Mary likes the arts and has volunteered for years with several non-profits. Recently, she was offered a paid part-time position. The pay is barely above minimum wage but includes a parking pass and it fits with her full-time job’s schedule. Mary enjoys being paid to see the shows.
Mary’s enthusiasm for her part-time arts job soon wears thin. Suzy is another part-timer who was recently promoted to manager to help supervise the part-time staff during peak attendance hours. Mary thinks the part-time managers are selected for their willingness to work longer hours for a small pay increase and not for their actual abilities.
Suzy is a perfect example. She bustles about acting important but has never been a manager. Under pressure, she becomes brusque to the point of rudeness. Since her main role is to resolve problems with unruly or disgruntled patrons, this creates interesting situations.
On a recent weekend, several patrons are shocked when their high-priced tickets to a special event are rejected. Suzy arrives as Mary is explaining that the ticket office can help sort out their ticketing problem. Mary explains to Suzy that the tickets are not scanning properly.
Suzy examines the tickets and tells the patrons that buying from scalpers is never a good idea. One patron turns red with fury as he says the third party ticketing company he used is a recognized distributor for the non-profit. Mary offers to show the patrons to the ticketing office but Suzy orders her to stay at her post. Suzy stalks off.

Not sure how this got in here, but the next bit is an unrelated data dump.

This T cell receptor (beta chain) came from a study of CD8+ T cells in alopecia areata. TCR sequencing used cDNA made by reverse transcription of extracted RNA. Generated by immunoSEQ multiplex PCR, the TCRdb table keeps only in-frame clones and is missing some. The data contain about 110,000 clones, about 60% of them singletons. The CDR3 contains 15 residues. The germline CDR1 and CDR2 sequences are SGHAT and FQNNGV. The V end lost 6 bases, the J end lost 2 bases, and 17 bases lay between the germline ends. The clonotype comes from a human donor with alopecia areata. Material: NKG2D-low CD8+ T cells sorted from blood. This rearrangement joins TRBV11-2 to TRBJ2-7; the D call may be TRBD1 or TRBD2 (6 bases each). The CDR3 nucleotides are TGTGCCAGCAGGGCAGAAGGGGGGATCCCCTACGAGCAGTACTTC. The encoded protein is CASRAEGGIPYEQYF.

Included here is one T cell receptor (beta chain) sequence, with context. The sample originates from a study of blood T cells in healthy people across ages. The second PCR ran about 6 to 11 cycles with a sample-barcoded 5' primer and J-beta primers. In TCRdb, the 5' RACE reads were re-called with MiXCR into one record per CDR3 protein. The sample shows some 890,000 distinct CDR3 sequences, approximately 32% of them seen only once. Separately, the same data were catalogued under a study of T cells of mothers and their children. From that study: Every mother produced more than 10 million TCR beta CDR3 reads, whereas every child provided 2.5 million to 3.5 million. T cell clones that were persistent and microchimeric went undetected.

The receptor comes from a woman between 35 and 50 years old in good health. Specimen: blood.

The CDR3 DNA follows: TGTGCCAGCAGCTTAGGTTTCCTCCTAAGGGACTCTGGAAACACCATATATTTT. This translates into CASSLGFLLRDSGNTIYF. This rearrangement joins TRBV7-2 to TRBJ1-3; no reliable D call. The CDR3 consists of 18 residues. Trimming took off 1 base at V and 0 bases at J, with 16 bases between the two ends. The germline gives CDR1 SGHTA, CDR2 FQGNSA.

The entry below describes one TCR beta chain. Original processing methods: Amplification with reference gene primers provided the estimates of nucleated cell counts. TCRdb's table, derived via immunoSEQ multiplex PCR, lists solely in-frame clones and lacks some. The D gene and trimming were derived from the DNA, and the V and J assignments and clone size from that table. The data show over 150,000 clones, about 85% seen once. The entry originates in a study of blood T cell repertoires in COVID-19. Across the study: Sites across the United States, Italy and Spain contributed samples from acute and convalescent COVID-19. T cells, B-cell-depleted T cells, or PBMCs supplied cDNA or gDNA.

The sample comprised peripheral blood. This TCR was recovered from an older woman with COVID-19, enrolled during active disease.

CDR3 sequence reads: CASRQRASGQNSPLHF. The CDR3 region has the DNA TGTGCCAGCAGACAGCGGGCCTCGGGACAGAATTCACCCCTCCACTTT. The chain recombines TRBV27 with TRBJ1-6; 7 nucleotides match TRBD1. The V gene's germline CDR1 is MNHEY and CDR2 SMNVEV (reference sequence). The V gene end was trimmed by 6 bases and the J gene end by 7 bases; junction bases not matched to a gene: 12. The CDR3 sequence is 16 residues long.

Twenty minutes later, Suzy is back. In front of other workers, she tells Mary to never leave her post again. Mary points out that she didn’t. Then Suzy accuses Mary of “throwing gasoline on a fire” by telling the angry patrons that the ticket office could fix the ticketing problems. Suzy claims that the patrons will think this guarantees them admittance to the sold-out show. Mary’s temper rises.
- She can complain to Suzy’s boss but he is unlikely to take action unless other employees have also complained about Suzy.
- She can suggest that Suzy take Prozac or learn yoga to deal with the stress of being in charge.
- She can accept that Suzy’s accusations arise from feeling insecure and brush it off unless Suzy continues to criticize her.
Non-profits face the same employee issues as for-profit companies but often mistakenly believe they are exempt from employment laws. As a general rule, they are not and should consider how best to minimize their risks of violating employment laws.
If your company is struggling with HR issues, Corporate Compliance Risk Advisor can help you create HR policies that are appropriate for your company’s size and then serve as a resource to your staff as the policies are implemented.
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